Submitted to the city planning department last month, the latest Mountain View proposal shows a highly compacted version of the original design, featuring a more regimented grid layout.
Instead of the original village-inspired arrangement, where different areas were grouped into clusters, the two firms have now proposed a big square campus made up of rectilinear modules described as pavilions.
The large translucent canopy proposed to shelter the buildings in the original design is still present, but looks more like a tent than the bubble dome previously shown.
There is also a scaled-down version of the "green loop" – a pedestrian pathway designed to snake through the building, creating a network of indoor/outdoor spaces lined with shops and cafes.
Danish firm BIG and London-based Heatherwick Studio unveiled their ambitious plans for Google's first-ever office complex built from scratch in February 2015 – a sprawling campus that the team claimed would be built by robots.
In an exclusive interview with Dezeen, BIG founder Bjarke Ingels said the project would set a new industry standard for workplace design and help define "Google 2.0".
But the project faced a hurdle just three months later, when city councillors gave social network LinkedIn the majority of the land required to build it.
Google then revealed that it had a backup option – the tech giant already had planning permission to build office and commercial space on another site near Charleston Park.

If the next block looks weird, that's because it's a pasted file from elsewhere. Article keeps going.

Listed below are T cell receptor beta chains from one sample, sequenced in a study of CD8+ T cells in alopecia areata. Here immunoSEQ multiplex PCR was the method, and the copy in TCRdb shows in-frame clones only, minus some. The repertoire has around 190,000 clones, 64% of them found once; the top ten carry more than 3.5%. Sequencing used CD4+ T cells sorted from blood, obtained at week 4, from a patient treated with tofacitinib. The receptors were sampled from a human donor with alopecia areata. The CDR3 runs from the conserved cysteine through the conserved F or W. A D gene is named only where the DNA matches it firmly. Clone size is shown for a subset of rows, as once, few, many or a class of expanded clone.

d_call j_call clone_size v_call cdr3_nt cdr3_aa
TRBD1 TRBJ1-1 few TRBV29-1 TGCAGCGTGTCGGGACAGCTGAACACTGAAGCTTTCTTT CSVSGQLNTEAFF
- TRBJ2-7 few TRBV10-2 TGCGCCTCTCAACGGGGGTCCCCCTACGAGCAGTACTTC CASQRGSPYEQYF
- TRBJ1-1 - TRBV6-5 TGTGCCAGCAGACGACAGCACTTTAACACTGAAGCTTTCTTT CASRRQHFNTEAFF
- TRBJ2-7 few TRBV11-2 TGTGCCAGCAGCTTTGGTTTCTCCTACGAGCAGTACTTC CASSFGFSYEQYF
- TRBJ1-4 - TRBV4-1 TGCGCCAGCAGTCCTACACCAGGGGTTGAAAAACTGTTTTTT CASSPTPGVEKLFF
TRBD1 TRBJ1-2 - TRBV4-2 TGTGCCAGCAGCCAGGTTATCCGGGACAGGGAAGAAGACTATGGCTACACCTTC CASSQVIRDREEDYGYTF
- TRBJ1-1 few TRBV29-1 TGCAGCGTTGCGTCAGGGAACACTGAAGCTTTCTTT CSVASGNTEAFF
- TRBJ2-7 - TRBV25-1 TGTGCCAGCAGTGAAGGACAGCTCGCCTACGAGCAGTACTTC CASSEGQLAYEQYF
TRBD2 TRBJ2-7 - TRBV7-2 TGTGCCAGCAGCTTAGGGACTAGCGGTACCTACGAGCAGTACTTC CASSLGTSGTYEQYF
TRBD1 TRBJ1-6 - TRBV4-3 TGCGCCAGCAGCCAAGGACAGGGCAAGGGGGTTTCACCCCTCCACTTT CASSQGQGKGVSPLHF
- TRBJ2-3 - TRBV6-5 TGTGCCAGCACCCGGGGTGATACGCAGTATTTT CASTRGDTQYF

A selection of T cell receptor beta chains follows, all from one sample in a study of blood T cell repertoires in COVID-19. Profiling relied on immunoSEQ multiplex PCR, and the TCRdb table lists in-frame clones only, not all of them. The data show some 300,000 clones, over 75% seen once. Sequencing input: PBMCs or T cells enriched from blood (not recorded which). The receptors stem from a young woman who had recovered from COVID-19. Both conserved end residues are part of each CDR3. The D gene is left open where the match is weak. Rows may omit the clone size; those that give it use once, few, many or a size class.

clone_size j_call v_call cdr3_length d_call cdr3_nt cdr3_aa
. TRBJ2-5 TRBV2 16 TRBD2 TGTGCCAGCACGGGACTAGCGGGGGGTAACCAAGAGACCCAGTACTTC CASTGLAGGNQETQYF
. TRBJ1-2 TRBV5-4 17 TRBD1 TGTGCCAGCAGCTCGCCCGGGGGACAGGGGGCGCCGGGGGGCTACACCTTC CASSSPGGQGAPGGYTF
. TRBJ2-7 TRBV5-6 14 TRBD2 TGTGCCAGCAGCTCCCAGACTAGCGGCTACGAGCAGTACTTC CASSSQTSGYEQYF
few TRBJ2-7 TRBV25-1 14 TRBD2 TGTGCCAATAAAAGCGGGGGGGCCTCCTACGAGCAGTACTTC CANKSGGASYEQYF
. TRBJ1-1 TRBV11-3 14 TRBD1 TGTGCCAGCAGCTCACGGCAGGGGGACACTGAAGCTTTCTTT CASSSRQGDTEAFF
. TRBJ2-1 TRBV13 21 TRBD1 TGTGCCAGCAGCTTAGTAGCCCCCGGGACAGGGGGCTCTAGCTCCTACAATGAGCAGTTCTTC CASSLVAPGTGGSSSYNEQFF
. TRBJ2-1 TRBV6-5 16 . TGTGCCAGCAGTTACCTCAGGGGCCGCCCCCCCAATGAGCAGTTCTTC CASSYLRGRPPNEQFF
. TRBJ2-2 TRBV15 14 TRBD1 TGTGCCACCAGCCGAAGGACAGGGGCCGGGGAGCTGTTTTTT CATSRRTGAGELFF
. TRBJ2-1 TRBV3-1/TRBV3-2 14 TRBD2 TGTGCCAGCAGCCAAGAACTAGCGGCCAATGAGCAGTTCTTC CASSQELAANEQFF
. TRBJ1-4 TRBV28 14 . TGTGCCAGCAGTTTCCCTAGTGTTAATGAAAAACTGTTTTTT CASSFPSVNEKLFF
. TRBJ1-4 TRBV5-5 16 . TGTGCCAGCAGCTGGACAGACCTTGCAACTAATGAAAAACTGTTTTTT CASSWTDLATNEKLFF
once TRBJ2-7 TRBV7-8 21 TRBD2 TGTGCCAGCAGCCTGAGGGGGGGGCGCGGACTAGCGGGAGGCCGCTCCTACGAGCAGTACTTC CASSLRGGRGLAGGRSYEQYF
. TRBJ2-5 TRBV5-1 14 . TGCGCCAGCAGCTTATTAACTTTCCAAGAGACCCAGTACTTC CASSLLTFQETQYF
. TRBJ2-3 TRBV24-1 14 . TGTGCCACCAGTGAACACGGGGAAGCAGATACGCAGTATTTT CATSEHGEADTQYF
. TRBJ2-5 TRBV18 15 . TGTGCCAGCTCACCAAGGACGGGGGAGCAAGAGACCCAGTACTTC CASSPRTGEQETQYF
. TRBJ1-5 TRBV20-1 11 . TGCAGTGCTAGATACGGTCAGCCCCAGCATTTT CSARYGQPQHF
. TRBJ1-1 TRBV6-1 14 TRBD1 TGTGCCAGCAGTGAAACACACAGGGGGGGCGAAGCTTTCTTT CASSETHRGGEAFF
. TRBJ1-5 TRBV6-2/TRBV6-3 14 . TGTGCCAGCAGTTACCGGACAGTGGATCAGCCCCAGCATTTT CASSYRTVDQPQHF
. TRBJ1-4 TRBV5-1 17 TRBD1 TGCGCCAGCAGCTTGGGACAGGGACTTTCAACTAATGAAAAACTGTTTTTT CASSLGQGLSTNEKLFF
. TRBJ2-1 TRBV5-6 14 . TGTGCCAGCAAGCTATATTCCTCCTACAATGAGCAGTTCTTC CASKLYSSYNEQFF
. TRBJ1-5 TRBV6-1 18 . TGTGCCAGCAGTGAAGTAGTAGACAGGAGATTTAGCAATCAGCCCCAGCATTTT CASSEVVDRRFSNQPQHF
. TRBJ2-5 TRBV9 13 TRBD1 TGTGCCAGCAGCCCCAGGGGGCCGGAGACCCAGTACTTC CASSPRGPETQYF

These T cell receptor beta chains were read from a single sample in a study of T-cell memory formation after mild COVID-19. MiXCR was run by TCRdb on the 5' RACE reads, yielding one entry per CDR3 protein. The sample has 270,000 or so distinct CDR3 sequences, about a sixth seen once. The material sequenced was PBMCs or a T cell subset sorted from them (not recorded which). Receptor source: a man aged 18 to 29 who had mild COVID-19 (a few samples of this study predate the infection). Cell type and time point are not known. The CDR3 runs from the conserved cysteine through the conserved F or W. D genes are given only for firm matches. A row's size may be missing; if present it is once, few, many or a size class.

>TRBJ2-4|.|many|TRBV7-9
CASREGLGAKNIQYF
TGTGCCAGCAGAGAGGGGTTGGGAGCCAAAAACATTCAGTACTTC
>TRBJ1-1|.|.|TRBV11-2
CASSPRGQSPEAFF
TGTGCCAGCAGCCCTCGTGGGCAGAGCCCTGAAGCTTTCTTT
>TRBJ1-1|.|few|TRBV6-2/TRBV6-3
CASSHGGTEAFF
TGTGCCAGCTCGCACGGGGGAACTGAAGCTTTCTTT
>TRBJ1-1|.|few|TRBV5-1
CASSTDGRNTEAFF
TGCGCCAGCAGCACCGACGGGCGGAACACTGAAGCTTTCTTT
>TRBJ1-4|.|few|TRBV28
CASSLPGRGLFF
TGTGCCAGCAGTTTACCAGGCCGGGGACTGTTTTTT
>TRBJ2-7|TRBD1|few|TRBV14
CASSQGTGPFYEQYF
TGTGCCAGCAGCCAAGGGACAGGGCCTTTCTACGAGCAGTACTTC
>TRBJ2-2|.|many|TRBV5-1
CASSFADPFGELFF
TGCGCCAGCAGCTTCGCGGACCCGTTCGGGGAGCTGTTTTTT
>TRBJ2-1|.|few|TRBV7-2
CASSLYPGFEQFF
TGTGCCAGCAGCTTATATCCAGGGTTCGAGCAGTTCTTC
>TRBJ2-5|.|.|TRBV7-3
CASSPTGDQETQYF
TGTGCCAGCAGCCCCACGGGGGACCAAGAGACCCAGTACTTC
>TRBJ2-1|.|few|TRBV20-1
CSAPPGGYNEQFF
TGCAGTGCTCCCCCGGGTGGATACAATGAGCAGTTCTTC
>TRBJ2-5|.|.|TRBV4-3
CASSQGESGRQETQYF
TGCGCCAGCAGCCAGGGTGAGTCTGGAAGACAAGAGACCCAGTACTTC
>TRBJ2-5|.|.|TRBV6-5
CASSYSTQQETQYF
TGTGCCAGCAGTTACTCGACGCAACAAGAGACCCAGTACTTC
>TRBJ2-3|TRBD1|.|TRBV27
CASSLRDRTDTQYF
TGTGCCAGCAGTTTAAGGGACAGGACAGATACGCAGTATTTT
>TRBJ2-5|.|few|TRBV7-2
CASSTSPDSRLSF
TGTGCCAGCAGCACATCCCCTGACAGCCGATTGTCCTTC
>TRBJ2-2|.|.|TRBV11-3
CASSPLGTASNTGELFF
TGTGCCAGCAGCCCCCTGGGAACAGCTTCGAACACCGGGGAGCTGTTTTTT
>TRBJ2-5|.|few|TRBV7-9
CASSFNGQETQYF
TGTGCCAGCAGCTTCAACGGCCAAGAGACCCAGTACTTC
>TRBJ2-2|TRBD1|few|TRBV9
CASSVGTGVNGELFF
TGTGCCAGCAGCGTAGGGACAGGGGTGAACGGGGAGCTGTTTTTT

The plans for the Charleston East site make no mention of the robot-crane hybrids, or "crabots", being used for construction. But the project still features a vast office space where office furniture and partitions can be moved around at will.
"Our goal is to create a highly flexible workplace that can not only adapt to Google's evolving business needs but can also become a destination for the local community," reads the East Charleston proposal submitted to the local planning authority.
Supported by "delicate-looking tent poles", the large canopy overhead will regulate indoor climate, air quality and sound. It will also feature "smile-shaped clerestories".
Ingels and Heatherwick are both in their 40s and could still be considered upstarts in the industry – although both have an impressive portfolio.
Heatherwick's projects include the proposed Garden Bridge for London and the cauldron for the 2012 Olympic Games, while BIG has designed a combined power plant and ski slope, and the underground Danish Maritime Museum.
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